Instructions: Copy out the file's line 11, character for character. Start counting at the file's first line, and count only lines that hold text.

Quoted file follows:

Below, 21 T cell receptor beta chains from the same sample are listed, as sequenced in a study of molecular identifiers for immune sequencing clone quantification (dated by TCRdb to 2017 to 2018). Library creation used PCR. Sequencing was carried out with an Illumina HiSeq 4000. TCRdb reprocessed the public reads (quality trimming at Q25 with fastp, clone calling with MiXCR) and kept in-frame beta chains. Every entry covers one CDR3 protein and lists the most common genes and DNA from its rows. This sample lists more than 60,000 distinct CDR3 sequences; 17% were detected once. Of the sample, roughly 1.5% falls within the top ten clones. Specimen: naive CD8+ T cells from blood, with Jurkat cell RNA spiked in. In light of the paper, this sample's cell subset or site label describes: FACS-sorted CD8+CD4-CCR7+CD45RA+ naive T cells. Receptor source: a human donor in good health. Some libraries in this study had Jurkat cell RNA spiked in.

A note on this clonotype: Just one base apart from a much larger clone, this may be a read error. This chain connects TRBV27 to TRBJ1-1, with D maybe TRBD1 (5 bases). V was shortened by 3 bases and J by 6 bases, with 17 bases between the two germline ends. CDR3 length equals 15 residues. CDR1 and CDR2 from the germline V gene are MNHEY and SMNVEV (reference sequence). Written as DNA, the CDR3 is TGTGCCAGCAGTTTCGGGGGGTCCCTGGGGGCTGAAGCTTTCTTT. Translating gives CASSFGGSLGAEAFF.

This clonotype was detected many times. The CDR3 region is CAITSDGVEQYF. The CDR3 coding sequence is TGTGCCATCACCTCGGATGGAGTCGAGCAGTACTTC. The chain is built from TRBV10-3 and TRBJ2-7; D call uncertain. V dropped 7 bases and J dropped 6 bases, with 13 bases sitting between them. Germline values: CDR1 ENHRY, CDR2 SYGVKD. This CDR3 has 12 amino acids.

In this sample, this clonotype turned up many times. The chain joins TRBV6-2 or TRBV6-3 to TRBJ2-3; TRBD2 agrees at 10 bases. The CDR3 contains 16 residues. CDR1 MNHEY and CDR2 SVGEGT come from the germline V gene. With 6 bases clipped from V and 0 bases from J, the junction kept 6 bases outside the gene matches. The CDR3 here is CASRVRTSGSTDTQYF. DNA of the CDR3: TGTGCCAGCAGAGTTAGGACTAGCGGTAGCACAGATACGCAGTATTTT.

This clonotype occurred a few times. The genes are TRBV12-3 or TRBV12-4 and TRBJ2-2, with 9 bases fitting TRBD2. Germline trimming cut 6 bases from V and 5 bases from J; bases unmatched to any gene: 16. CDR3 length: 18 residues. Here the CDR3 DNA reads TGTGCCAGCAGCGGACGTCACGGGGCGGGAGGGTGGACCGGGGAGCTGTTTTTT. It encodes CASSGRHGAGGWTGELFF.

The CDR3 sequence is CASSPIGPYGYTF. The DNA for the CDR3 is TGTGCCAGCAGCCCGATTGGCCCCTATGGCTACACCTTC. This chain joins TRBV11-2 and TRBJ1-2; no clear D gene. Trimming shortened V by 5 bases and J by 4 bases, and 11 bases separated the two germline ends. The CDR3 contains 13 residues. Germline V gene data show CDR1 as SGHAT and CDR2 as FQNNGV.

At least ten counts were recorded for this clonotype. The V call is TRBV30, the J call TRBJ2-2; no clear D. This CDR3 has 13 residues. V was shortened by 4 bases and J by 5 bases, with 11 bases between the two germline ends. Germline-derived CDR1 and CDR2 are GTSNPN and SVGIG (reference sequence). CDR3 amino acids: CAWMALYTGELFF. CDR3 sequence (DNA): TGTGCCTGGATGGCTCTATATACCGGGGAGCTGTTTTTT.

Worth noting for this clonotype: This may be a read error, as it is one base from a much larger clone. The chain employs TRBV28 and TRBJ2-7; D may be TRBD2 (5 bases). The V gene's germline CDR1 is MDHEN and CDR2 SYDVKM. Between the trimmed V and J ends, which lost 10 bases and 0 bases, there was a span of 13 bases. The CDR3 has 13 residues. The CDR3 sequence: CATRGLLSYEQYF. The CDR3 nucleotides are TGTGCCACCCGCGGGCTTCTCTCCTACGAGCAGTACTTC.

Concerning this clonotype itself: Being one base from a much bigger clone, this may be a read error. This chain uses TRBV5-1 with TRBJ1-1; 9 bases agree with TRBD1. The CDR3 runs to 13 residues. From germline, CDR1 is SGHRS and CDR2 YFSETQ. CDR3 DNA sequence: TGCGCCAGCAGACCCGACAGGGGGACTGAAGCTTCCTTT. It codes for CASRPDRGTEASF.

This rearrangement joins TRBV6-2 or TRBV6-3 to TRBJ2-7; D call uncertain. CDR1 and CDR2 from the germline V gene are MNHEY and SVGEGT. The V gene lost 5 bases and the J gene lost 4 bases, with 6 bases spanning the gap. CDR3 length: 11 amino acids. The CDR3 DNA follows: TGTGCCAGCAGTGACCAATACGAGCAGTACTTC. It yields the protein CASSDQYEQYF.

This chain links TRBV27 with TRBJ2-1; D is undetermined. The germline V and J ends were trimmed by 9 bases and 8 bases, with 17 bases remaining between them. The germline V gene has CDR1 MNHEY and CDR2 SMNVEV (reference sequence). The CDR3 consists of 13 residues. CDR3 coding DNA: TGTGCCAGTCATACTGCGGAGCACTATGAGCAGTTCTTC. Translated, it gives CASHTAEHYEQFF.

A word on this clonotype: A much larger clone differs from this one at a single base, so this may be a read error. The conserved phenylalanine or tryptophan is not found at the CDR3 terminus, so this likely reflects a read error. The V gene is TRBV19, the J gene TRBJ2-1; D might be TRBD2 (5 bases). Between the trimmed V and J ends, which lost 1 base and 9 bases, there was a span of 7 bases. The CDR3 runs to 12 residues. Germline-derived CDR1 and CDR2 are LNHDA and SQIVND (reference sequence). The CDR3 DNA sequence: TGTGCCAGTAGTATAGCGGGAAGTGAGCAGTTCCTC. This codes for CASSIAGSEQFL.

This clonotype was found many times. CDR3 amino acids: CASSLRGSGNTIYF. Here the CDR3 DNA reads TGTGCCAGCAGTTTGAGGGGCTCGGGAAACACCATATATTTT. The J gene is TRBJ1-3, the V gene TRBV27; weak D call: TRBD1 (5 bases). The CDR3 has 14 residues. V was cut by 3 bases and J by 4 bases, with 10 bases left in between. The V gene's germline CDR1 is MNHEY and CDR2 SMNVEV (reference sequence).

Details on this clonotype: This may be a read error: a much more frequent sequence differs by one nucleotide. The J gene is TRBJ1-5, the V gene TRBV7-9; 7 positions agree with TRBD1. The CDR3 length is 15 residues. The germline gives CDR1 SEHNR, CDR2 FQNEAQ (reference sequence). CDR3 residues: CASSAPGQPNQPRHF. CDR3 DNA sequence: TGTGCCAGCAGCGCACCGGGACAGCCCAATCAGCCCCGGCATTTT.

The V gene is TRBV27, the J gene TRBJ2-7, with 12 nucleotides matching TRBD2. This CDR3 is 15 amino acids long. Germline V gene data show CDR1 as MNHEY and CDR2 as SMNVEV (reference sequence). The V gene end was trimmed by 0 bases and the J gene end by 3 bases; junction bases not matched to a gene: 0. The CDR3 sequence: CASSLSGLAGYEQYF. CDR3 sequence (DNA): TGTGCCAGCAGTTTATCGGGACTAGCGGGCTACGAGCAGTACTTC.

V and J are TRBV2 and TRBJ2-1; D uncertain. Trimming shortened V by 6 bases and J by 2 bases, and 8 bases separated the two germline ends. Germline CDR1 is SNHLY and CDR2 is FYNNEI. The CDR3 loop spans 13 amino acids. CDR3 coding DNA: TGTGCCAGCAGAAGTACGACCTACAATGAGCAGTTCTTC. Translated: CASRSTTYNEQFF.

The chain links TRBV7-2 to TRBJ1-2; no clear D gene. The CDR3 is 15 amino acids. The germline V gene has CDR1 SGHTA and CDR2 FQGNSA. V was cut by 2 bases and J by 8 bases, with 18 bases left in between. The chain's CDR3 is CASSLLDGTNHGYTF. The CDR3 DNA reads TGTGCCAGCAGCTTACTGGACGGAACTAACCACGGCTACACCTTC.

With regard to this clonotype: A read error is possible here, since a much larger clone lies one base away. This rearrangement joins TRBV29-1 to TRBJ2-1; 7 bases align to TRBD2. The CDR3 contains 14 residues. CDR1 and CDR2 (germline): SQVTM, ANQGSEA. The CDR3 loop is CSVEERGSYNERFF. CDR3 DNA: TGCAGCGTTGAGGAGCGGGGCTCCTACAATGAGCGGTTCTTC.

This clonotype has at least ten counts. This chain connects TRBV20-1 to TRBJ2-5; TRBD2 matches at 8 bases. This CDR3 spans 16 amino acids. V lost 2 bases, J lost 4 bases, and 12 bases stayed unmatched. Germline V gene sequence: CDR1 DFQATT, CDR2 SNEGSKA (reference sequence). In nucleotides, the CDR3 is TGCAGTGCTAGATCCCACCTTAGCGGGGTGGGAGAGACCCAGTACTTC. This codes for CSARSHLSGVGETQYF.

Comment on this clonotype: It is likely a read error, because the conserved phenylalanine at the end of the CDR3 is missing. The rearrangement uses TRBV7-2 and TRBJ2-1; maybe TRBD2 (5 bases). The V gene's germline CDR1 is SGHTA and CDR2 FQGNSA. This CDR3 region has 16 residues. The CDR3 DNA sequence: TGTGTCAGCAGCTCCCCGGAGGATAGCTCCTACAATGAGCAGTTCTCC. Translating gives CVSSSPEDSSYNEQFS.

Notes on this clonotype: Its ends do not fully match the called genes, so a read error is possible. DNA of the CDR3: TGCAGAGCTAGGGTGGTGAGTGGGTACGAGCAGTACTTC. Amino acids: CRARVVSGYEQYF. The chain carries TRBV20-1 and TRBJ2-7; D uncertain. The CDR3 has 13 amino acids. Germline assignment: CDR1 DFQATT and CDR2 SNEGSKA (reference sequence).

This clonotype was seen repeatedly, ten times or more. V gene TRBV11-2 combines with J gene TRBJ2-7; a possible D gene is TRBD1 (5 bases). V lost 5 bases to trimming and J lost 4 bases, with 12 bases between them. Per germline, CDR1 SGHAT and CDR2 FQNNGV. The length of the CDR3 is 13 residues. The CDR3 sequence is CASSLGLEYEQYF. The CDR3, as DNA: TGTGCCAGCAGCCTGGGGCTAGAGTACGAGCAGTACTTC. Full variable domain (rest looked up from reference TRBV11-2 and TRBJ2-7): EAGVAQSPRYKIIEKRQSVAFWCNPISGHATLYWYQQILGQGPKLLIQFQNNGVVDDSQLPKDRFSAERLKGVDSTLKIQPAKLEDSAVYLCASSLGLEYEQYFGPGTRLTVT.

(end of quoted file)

This chain links TRBV27 with TRBJ2-1; D is undetermined. The germline V and J ends were trimmed by 9 bases and 8 bases, with 17 bases remaining between them. The germline V gene has CDR1 MNHEY and CDR2 SMNVEV (reference sequence). The CDR3 consists of 13 residues. CDR3 coding DNA: TGTGCCAGTCATACTGCGGAGCACTATGAGCAGTTCTTC. Translated, it gives CASHTAEHYEQFF.